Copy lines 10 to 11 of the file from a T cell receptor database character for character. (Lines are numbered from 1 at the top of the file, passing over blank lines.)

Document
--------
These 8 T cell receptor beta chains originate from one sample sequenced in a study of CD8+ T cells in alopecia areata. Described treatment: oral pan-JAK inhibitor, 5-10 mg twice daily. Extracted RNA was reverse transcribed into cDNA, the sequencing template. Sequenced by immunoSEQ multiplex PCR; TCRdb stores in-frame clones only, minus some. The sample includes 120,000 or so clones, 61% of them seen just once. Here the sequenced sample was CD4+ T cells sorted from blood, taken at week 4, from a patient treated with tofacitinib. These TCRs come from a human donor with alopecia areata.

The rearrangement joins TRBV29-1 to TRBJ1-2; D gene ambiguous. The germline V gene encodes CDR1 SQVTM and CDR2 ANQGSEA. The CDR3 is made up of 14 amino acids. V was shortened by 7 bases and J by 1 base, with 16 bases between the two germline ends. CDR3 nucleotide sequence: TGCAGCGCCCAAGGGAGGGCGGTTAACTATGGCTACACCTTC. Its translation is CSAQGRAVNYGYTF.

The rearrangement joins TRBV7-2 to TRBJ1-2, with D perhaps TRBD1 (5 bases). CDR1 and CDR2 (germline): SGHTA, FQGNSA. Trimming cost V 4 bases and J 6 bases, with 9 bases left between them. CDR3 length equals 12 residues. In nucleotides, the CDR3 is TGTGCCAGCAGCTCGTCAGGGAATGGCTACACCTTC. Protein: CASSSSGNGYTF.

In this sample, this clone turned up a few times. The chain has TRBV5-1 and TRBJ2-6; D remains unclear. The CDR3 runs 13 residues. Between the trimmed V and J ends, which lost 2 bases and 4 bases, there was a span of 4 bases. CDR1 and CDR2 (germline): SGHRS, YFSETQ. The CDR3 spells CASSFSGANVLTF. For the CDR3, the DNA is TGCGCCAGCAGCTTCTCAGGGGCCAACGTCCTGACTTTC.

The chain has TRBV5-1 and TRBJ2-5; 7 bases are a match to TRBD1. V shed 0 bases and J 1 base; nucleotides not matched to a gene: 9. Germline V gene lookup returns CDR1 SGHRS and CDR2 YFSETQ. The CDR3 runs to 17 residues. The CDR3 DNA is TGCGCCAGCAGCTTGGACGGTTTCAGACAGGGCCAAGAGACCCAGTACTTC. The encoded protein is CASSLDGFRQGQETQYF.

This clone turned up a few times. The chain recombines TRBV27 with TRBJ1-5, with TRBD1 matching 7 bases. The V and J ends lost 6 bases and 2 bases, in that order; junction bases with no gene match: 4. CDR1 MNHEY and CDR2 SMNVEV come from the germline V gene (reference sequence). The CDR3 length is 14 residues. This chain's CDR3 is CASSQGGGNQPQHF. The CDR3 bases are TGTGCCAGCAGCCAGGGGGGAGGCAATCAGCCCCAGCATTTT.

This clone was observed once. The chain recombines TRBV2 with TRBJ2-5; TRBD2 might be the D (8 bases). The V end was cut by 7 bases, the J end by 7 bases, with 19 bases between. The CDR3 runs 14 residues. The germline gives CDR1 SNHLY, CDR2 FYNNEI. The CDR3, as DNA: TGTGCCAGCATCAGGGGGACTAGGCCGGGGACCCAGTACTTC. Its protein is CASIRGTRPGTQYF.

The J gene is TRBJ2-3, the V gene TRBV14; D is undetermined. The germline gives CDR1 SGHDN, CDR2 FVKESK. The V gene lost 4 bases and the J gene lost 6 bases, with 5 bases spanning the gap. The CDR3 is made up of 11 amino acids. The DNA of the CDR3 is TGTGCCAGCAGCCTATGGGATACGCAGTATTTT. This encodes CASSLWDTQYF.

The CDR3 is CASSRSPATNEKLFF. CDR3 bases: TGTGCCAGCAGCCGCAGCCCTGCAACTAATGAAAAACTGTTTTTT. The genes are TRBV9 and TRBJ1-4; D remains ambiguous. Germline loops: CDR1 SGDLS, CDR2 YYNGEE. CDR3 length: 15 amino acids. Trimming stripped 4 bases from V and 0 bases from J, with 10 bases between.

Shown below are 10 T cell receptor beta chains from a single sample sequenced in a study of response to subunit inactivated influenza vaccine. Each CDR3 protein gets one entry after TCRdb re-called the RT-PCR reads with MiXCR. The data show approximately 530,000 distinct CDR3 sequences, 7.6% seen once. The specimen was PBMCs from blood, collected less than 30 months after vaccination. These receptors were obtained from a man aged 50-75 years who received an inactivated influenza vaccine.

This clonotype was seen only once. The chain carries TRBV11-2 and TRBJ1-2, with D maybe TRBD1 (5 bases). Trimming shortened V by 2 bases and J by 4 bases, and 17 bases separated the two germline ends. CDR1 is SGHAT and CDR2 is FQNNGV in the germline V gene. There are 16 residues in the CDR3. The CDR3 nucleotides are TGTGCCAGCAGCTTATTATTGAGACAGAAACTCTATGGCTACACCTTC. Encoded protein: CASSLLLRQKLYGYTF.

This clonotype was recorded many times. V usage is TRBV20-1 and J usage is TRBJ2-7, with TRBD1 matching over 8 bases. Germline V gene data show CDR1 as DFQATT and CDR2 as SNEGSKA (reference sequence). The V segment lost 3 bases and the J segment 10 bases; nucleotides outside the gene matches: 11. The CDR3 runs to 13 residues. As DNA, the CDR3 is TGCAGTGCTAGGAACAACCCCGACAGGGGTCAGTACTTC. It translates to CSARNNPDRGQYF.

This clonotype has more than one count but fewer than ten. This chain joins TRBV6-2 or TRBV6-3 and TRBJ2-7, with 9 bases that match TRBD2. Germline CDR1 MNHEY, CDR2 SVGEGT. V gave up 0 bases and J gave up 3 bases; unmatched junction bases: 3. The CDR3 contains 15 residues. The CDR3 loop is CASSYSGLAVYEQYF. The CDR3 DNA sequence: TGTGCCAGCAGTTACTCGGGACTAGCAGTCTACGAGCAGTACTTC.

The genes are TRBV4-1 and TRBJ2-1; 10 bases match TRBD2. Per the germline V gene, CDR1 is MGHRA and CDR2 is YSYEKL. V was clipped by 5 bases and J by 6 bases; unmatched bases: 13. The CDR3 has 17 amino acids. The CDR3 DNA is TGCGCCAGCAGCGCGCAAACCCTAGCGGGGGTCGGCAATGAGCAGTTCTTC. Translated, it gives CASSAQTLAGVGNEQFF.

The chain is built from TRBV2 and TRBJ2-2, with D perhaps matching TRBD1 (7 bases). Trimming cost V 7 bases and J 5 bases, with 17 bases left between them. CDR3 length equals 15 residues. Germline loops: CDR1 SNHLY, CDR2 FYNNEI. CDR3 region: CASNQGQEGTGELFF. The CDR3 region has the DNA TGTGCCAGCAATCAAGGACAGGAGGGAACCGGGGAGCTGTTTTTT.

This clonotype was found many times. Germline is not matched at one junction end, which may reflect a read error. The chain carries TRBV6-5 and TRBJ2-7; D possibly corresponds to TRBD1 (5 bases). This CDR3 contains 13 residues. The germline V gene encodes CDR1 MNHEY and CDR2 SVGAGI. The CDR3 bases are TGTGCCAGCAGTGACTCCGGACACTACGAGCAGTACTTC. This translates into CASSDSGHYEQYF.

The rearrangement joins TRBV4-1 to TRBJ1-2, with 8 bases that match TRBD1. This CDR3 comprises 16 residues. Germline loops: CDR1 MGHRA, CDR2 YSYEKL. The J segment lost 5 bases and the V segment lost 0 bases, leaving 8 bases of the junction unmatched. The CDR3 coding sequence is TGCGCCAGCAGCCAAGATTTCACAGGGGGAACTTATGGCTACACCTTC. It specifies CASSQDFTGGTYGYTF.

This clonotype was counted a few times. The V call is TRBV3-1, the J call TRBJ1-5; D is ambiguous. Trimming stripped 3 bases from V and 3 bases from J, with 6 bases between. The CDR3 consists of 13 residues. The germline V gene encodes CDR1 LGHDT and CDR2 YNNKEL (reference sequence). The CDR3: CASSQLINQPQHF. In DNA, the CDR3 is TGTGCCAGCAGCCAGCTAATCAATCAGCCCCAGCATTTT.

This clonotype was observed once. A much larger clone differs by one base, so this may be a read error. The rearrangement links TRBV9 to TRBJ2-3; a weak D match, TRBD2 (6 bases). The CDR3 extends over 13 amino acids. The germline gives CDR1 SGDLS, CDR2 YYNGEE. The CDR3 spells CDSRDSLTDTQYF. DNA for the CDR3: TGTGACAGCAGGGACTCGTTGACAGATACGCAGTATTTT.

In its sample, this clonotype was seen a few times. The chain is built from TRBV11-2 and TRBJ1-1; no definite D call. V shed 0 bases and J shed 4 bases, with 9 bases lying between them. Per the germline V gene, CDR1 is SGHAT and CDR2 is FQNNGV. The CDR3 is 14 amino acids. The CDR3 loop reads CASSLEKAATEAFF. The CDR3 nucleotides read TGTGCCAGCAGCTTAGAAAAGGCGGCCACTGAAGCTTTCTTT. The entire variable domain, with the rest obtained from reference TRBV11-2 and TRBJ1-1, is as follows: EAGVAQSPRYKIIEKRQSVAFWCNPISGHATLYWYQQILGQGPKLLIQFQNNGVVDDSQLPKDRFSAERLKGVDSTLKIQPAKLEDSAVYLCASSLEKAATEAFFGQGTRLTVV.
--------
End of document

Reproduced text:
Shown below are 10 T cell receptor beta chains from a single sample sequenced in a study of response to subunit inactivated influenza vaccine. Each CDR3 protein gets one entry after TCRdb re-called the RT-PCR reads with MiXCR. The data show approximately 530,000 distinct CDR3 sequences, 7.6% seen once. The specimen was PBMCs from blood, collected less than 30 months after vaccination. These receptors were obtained from a man aged 50-75 years who received an inactivated influenza vaccine.

This clonotype was seen only once. The chain carries TRBV11-2 and TRBJ1-2, with D maybe TRBD1 (5 bases). Trimming shortened V by 2 bases and J by 4 bases, and 17 bases separated the two germline ends. CDR1 is SGHAT and CDR2 is FQNNGV in the germline V gene. There are 16 residues in the CDR3. The CDR3 nucleotides are TGTGCCAGCAGCTTATTATTGAGACAGAAACTCTATGGCTACACCTTC. Encoded protein: CASSLLLRQKLYGYTF.